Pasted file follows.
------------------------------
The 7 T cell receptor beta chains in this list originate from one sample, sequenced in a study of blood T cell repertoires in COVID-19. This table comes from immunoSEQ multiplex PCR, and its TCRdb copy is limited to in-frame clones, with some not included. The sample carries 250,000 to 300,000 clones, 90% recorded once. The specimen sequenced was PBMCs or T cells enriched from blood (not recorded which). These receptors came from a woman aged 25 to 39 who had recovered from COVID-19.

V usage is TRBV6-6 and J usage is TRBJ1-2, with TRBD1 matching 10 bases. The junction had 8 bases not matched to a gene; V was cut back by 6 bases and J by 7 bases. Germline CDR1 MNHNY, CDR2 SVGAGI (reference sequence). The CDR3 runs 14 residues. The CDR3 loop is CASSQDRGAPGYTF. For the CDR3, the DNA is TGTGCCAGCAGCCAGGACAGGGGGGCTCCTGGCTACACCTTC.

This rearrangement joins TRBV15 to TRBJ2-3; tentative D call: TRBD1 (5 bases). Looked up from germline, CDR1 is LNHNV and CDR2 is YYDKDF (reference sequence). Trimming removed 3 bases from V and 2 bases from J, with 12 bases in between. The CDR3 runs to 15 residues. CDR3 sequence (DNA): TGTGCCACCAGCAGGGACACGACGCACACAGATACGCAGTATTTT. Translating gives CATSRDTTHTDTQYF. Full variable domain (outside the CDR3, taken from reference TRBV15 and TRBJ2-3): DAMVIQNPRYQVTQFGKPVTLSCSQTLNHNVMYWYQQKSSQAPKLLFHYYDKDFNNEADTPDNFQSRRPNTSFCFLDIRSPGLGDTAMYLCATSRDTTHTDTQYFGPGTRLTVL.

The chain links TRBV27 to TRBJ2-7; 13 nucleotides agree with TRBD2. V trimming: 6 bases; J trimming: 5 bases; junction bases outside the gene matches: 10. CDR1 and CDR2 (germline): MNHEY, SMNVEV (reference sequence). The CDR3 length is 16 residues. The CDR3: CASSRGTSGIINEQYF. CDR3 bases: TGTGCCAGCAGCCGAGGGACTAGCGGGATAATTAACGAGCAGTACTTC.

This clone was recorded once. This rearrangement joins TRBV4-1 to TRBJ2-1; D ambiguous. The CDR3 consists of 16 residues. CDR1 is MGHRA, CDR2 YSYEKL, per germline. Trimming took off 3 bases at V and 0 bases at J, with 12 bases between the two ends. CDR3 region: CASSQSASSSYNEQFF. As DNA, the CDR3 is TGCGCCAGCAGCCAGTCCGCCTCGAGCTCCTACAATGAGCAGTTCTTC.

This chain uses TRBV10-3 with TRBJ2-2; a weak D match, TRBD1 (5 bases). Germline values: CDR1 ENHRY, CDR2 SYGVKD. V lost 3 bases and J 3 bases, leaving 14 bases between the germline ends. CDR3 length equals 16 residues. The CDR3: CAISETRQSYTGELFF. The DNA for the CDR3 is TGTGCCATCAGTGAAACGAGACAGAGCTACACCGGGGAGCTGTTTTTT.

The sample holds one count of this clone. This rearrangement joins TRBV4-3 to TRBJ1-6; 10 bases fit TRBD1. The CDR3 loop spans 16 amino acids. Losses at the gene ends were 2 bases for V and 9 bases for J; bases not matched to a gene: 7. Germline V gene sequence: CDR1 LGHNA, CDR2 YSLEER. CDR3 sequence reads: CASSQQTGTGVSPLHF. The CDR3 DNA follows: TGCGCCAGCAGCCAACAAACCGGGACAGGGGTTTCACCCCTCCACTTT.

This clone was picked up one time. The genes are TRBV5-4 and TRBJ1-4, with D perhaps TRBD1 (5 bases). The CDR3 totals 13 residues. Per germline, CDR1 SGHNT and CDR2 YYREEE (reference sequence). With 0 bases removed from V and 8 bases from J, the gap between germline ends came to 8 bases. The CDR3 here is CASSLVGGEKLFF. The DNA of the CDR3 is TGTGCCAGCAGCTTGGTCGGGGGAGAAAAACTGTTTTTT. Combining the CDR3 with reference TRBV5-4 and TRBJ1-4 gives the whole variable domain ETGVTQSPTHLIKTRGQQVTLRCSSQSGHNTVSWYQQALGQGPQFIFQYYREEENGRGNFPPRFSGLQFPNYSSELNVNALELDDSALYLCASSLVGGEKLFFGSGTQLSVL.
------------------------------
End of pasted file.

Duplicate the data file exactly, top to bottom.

The 7 T cell receptor beta chains in this list originate from one sample, sequenced in a study of blood T cell repertoires in COVID-19. This table comes from immunoSEQ multiplex PCR, and its TCRdb copy is limited to in-frame clones, with some not included. The sample carries 250,000 to 300,000 clones, 90% recorded once. The specimen sequenced was PBMCs or T cells enriched from blood (not recorded which). These receptors came from a woman aged 25 to 39 who had recovered from COVID-19.

V usage is TRBV6-6 and J usage is TRBJ1-2, with TRBD1 matching 10 bases. The junction had 8 bases not matched to a gene; V was cut back by 6 bases and J by 7 bases. Germline CDR1 MNHNY, CDR2 SVGAGI (reference sequence). The CDR3 runs 14 residues. The CDR3 loop is CASSQDRGAPGYTF. For the CDR3, the DNA is TGTGCCAGCAGCCAGGACAGGGGGGCTCCTGGCTACACCTTC.

This rearrangement joins TRBV15 to TRBJ2-3; tentative D call: TRBD1 (5 bases). Looked up from germline, CDR1 is LNHNV and CDR2 is YYDKDF (reference sequence). Trimming removed 3 bases from V and 2 bases from J, with 12 bases in between. The CDR3 runs to 15 residues. CDR3 sequence (DNA): TGTGCCACCAGCAGGGACACGACGCACACAGATACGCAGTATTTT. Translating gives CATSRDTTHTDTQYF. Full variable domain (outside the CDR3, taken from reference TRBV15 and TRBJ2-3): DAMVIQNPRYQVTQFGKPVTLSCSQTLNHNVMYWYQQKSSQAPKLLFHYYDKDFNNEADTPDNFQSRRPNTSFCFLDIRSPGLGDTAMYLCATSRDTTHTDTQYFGPGTRLTVL.

The chain links TRBV27 to TRBJ2-7; 13 nucleotides agree with TRBD2. V trimming: 6 bases; J trimming: 5 bases; junction bases outside the gene matches: 10. CDR1 and CDR2 (germline): MNHEY, SMNVEV (reference sequence). The CDR3 length is 16 residues. The CDR3: CASSRGTSGIINEQYF. CDR3 bases: TGTGCCAGCAGCCGAGGGACTAGCGGGATAATTAACGAGCAGTACTTC.

This clone was recorded once. This rearrangement joins TRBV4-1 to TRBJ2-1; D ambiguous. The CDR3 consists of 16 residues. CDR1 is MGHRA, CDR2 YSYEKL, per germline. Trimming took off 3 bases at V and 0 bases at J, with 12 bases between the two ends. CDR3 region: CASSQSASSSYNEQFF. As DNA, the CDR3 is TGCGCCAGCAGCCAGTCCGCCTCGAGCTCCTACAATGAGCAGTTCTTC.

This chain uses TRBV10-3 with TRBJ2-2; a weak D match, TRBD1 (5 bases). Germline values: CDR1 ENHRY, CDR2 SYGVKD. V lost 3 bases and J 3 bases, leaving 14 bases between the germline ends. CDR3 length equals 16 residues. The CDR3: CAISETRQSYTGELFF. The DNA for the CDR3 is TGTGCCATCAGTGAAACGAGACAGAGCTACACCGGGGAGCTGTTTTTT.

The sample holds one count of this clone. This rearrangement joins TRBV4-3 to TRBJ1-6; 10 bases fit TRBD1. The CDR3 loop spans 16 amino acids. Losses at the gene ends were 2 bases for V and 9 bases for J; bases not matched to a gene: 7. Germline V gene sequence: CDR1 LGHNA, CDR2 YSLEER. CDR3 sequence reads: CASSQQTGTGVSPLHF. The CDR3 DNA follows: TGCGCCAGCAGCCAACAAACCGGGACAGGGGTTTCACCCCTCCACTTT.

This clone was picked up one time. The genes are TRBV5-4 and TRBJ1-4, with D perhaps TRBD1 (5 bases). The CDR3 totals 13 residues. Per germline, CDR1 SGHNT and CDR2 YYREEE (reference sequence). With 0 bases removed from V and 8 bases from J, the gap between germline ends came to 8 bases. The CDR3 here is CASSLVGGEKLFF. The DNA of the CDR3 is TGTGCCAGCAGCTTGGTCGGGGGAGAAAAACTGTTTTTT. Combining the CDR3 with reference TRBV5-4 and TRBJ1-4 gives the whole variable domain ETGVTQSPTHLIKTRGQQVTLRCSSQSGHNTVSWYQQALGQGPQFIFQYYREEENGRGNFPPRFSGLQFPNYSSELNVNALELDDSALYLCASSLVGGEKLFFGSGTQLSVL.